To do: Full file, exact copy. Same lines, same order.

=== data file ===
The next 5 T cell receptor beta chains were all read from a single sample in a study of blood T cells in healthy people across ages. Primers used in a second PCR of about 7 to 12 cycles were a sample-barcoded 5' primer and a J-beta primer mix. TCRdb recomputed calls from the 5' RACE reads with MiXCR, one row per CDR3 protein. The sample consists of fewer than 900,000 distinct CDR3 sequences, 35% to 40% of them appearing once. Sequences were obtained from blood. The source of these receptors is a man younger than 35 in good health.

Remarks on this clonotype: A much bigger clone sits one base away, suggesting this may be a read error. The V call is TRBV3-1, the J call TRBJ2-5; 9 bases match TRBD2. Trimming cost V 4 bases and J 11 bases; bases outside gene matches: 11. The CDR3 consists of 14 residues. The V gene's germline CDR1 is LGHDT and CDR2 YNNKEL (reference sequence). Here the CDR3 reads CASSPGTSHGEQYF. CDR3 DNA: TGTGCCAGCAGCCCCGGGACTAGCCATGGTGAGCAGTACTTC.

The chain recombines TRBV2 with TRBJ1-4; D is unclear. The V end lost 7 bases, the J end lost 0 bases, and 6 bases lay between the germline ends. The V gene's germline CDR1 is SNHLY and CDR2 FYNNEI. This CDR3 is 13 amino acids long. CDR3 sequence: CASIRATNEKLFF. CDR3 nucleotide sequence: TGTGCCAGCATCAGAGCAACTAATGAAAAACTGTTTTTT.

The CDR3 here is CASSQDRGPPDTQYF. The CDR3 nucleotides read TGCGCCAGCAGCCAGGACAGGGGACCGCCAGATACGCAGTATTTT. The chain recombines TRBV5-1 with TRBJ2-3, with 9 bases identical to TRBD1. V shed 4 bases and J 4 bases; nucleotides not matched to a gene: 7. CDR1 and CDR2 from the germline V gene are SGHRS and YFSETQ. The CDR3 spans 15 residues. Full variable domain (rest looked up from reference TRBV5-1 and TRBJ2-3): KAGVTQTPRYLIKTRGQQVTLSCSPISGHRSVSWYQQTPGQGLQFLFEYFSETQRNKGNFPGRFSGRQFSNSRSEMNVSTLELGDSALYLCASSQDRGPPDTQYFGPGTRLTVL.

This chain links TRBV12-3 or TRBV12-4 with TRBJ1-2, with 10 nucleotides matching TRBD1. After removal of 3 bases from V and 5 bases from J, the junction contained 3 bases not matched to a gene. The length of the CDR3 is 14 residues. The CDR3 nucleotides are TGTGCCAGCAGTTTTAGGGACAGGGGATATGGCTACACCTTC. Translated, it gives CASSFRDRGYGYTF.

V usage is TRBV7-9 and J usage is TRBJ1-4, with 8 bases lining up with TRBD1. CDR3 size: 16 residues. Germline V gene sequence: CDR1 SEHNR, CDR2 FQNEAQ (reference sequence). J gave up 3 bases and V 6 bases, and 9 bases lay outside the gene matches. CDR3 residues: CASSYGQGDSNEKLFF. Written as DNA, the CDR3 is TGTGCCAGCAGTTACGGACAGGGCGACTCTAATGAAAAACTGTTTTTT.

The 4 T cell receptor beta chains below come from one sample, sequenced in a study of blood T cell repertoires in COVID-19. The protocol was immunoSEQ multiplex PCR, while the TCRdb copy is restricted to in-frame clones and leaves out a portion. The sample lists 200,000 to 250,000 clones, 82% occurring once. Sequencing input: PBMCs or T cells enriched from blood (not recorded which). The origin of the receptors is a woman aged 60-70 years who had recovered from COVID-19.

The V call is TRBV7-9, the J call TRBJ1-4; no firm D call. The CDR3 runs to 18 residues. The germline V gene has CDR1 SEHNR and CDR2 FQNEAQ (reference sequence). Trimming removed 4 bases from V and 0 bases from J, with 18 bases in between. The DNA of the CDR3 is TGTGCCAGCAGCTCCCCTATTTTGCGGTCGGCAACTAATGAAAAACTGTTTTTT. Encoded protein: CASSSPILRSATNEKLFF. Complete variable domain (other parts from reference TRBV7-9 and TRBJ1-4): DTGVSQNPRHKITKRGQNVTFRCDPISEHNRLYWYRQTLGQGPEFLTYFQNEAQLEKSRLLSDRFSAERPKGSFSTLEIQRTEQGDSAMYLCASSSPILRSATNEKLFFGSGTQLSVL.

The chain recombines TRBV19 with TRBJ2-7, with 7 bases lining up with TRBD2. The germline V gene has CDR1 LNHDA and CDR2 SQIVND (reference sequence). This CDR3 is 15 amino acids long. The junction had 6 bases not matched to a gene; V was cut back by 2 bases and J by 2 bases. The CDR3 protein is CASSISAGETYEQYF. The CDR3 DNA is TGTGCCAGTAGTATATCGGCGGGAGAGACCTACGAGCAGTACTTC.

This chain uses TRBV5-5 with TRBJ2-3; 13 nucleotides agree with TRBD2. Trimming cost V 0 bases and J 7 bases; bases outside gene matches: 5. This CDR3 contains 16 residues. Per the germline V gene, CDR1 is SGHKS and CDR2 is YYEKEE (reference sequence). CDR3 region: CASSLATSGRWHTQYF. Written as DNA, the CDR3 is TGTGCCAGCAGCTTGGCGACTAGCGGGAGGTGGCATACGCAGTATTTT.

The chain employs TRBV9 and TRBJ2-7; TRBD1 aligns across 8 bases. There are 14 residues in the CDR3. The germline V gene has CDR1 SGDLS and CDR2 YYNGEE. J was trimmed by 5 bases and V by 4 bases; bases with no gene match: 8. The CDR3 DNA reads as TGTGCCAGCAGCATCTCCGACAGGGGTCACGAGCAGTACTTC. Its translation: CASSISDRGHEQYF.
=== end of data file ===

The next 5 T cell receptor beta chains were all read from a single sample in a study of blood T cells in healthy people across ages. Primers used in a second PCR of about 7 to 12 cycles were a sample-barcoded 5' primer and a J-beta primer mix. TCRdb recomputed calls from the 5' RACE reads with MiXCR, one row per CDR3 protein. The sample consists of fewer than 900,000 distinct CDR3 sequences, 35% to 40% of them appearing once. Sequences were obtained from blood. The source of these receptors is a man younger than 35 in good health.

Remarks on this clonotype: A much bigger clone sits one base away, suggesting this may be a read error. The V call is TRBV3-1, the J call TRBJ2-5; 9 bases match TRBD2. Trimming cost V 4 bases and J 11 bases; bases outside gene matches: 11. The CDR3 consists of 14 residues. The V gene's germline CDR1 is LGHDT and CDR2 YNNKEL (reference sequence). Here the CDR3 reads CASSPGTSHGEQYF. CDR3 DNA: TGTGCCAGCAGCCCCGGGACTAGCCATGGTGAGCAGTACTTC.

The chain recombines TRBV2 with TRBJ1-4; D is unclear. The V end lost 7 bases, the J end lost 0 bases, and 6 bases lay between the germline ends. The V gene's germline CDR1 is SNHLY and CDR2 FYNNEI. This CDR3 is 13 amino acids long. CDR3 sequence: CASIRATNEKLFF. CDR3 nucleotide sequence: TGTGCCAGCATCAGAGCAACTAATGAAAAACTGTTTTTT.

The CDR3 here is CASSQDRGPPDTQYF. The CDR3 nucleotides read TGCGCCAGCAGCCAGGACAGGGGACCGCCAGATACGCAGTATTTT. The chain recombines TRBV5-1 with TRBJ2-3, with 9 bases identical to TRBD1. V shed 4 bases and J 4 bases; nucleotides not matched to a gene: 7. CDR1 and CDR2 from the germline V gene are SGHRS and YFSETQ. The CDR3 spans 15 residues. Full variable domain (rest looked up from reference TRBV5-1 and TRBJ2-3): KAGVTQTPRYLIKTRGQQVTLSCSPISGHRSVSWYQQTPGQGLQFLFEYFSETQRNKGNFPGRFSGRQFSNSRSEMNVSTLELGDSALYLCASSQDRGPPDTQYFGPGTRLTVL.

This chain links TRBV12-3 or TRBV12-4 with TRBJ1-2, with 10 nucleotides matching TRBD1. After removal of 3 bases from V and 5 bases from J, the junction contained 3 bases not matched to a gene. The length of the CDR3 is 14 residues. The CDR3 nucleotides are TGTGCCAGCAGTTTTAGGGACAGGGGATATGGCTACACCTTC. Translated, it gives CASSFRDRGYGYTF.

V usage is TRBV7-9 and J usage is TRBJ1-4, with 8 bases lining up with TRBD1. CDR3 size: 16 residues. Germline V gene sequence: CDR1 SEHNR, CDR2 FQNEAQ (reference sequence). J gave up 3 bases and V 6 bases, and 9 bases lay outside the gene matches. CDR3 residues: CASSYGQGDSNEKLFF. Written as DNA, the CDR3 is TGTGCCAGCAGTTACGGACAGGGCGACTCTAATGAAAAACTGTTTTTT.

The 4 T cell receptor beta chains below come from one sample, sequenced in a study of blood T cell repertoires in COVID-19. The protocol was immunoSEQ multiplex PCR, while the TCRdb copy is restricted to in-frame clones and leaves out a portion. The sample lists 200,000 to 250,000 clones, 82% occurring once. Sequencing input: PBMCs or T cells enriched from blood (not recorded which). The origin of the receptors is a woman aged 60-70 years who had recovered from COVID-19.

The V call is TRBV7-9, the J call TRBJ1-4; no firm D call. The CDR3 runs to 18 residues. The germline V gene has CDR1 SEHNR and CDR2 FQNEAQ (reference sequence). Trimming removed 4 bases from V and 0 bases from J, with 18 bases in between. The DNA of the CDR3 is TGTGCCAGCAGCTCCCCTATTTTGCGGTCGGCAACTAATGAAAAACTGTTTTTT. Encoded protein: CASSSPILRSATNEKLFF. Complete variable domain (other parts from reference TRBV7-9 and TRBJ1-4): DTGVSQNPRHKITKRGQNVTFRCDPISEHNRLYWYRQTLGQGPEFLTYFQNEAQLEKSRLLSDRFSAERPKGSFSTLEIQRTEQGDSAMYLCASSSPILRSATNEKLFFGSGTQLSVL.

The chain recombines TRBV19 with TRBJ2-7, with 7 bases lining up with TRBD2. The germline V gene has CDR1 LNHDA and CDR2 SQIVND (reference sequence). This CDR3 is 15 amino acids long. The junction had 6 bases not matched to a gene; V was cut back by 2 bases and J by 2 bases. The CDR3 protein is CASSISAGETYEQYF. The CDR3 DNA is TGTGCCAGTAGTATATCGGCGGGAGAGACCTACGAGCAGTACTTC.

This chain uses TRBV5-5 with TRBJ2-3; 13 nucleotides agree with TRBD2. Trimming cost V 0 bases and J 7 bases; bases outside gene matches: 5. This CDR3 contains 16 residues. Per the germline V gene, CDR1 is SGHKS and CDR2 is YYEKEE (reference sequence). CDR3 region: CASSLATSGRWHTQYF. Written as DNA, the CDR3 is TGTGCCAGCAGCTTGGCGACTAGCGGGAGGTGGCATACGCAGTATTTT.

The chain employs TRBV9 and TRBJ2-7; TRBD1 aligns across 8 bases. There are 14 residues in the CDR3. The germline V gene has CDR1 SGDLS and CDR2 YYNGEE. J was trimmed by 5 bases and V by 4 bases; bases with no gene match: 8. The CDR3 DNA reads as TGTGCCAGCAGCATCTCCGACAGGGGTCACGAGCAGTACTTC. Its translation: CASSISDRGHEQYF.